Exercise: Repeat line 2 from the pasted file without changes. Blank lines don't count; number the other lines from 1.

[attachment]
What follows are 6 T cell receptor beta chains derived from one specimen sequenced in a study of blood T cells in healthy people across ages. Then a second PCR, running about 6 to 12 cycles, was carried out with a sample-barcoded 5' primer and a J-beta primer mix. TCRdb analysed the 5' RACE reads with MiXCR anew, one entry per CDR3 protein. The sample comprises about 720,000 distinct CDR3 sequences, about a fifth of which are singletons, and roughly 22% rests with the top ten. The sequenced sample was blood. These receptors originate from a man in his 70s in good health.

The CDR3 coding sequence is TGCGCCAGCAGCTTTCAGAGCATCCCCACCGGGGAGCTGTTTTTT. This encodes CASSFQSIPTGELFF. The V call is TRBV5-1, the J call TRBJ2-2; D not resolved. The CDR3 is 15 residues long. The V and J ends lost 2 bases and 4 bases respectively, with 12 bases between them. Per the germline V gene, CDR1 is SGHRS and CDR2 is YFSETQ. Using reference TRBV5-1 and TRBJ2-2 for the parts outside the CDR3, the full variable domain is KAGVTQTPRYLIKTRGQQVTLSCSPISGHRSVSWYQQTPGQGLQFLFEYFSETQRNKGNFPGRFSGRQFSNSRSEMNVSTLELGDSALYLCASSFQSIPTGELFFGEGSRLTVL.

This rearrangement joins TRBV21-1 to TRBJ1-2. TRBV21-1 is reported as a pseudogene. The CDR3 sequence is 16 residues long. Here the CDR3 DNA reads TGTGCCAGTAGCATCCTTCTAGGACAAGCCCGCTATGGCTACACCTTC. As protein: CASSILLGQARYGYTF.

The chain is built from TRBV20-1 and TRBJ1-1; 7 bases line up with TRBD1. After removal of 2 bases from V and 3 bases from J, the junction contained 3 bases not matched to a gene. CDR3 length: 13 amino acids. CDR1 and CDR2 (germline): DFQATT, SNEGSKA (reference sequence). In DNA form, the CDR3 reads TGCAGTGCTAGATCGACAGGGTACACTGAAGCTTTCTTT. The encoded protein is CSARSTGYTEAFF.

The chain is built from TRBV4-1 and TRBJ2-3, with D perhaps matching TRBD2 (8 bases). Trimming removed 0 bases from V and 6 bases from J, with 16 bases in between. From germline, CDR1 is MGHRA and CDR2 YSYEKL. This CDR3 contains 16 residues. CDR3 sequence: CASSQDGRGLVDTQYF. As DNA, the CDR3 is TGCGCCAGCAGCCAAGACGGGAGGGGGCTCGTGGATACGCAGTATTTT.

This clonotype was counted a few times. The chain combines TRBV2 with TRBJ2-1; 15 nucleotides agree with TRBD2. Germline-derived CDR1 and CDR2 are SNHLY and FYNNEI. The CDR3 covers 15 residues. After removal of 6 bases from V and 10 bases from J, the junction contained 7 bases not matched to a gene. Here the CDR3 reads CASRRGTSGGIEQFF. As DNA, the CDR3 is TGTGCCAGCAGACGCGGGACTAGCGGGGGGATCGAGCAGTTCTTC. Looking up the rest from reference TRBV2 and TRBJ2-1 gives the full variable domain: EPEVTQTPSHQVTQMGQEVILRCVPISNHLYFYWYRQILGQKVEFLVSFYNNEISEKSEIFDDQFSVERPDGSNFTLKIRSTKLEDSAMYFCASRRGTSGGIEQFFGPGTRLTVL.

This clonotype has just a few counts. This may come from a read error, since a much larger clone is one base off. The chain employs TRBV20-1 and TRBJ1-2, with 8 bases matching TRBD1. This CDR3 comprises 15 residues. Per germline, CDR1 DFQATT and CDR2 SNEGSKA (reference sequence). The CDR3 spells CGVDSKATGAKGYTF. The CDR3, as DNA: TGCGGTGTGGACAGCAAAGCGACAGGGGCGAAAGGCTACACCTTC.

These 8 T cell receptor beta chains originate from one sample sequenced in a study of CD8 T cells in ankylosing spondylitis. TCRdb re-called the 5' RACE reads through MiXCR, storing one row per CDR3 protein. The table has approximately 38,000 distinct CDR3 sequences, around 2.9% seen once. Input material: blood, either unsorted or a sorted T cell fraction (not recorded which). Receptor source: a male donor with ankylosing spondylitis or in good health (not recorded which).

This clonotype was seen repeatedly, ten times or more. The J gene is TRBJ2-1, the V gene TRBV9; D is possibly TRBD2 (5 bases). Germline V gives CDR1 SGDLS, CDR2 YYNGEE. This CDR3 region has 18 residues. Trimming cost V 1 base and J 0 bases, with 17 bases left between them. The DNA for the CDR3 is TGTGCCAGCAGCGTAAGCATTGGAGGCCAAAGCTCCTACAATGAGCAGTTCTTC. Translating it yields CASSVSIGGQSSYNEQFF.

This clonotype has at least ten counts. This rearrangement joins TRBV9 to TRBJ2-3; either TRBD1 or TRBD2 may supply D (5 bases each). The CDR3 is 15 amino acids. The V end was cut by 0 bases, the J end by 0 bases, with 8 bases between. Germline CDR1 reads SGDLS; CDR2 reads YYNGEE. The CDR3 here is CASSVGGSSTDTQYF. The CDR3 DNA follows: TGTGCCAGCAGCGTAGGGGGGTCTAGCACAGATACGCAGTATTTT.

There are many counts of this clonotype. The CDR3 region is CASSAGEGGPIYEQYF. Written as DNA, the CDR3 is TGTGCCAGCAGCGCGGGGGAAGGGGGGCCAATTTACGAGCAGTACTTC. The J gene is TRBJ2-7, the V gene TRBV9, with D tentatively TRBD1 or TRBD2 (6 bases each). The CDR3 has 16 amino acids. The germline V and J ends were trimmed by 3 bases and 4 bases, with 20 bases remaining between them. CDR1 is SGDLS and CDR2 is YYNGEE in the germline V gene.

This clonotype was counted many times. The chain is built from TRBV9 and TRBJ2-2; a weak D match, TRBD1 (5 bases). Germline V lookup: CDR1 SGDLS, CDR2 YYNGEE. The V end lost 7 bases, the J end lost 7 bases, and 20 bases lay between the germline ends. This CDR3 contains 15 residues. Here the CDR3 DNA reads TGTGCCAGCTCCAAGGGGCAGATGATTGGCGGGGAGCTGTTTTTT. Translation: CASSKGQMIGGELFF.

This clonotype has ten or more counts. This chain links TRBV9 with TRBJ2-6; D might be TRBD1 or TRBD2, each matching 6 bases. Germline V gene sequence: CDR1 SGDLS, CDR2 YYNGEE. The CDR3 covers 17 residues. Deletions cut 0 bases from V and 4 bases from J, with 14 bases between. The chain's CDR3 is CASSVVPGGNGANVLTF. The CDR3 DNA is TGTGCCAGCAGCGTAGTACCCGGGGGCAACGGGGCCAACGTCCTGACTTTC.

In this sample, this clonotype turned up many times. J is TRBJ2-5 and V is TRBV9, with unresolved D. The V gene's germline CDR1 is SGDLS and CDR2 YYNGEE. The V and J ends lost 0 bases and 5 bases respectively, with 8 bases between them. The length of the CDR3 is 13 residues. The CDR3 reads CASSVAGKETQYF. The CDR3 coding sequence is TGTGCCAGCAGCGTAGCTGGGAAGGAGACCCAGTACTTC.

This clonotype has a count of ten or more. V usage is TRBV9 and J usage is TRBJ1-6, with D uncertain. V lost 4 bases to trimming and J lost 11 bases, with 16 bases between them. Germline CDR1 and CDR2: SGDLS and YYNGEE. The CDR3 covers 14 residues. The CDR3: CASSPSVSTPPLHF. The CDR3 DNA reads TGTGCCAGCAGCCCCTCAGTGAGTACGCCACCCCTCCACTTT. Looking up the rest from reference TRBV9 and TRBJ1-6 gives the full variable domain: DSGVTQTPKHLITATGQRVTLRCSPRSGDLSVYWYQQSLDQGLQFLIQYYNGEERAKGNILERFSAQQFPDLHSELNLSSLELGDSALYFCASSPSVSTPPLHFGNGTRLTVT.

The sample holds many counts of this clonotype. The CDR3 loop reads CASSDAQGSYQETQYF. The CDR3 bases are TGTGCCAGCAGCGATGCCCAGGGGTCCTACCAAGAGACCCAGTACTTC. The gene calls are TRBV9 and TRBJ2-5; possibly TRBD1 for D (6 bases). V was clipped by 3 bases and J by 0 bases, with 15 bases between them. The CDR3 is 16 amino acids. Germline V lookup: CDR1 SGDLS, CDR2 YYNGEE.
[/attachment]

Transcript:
The CDR3 coding sequence is TGCGCCAGCAGCTTTCAGAGCATCCCCACCGGGGAGCTGTTTTTT. This encodes CASSFQSIPTGELFF. The V call is TRBV5-1, the J call TRBJ2-2; D not resolved. The CDR3 is 15 residues long. The V and J ends lost 2 bases and 4 bases respectively, with 12 bases between them. Per the germline V gene, CDR1 is SGHRS and CDR2 is YFSETQ. Using reference TRBV5-1 and TRBJ2-2 for the parts outside the CDR3, the full variable domain is KAGVTQTPRYLIKTRGQQVTLSCSPISGHRSVSWYQQTPGQGLQFLFEYFSETQRNKGNFPGRFSGRQFSNSRSEMNVSTLELGDSALYLCASSFQSIPTGELFFGEGSRLTVL.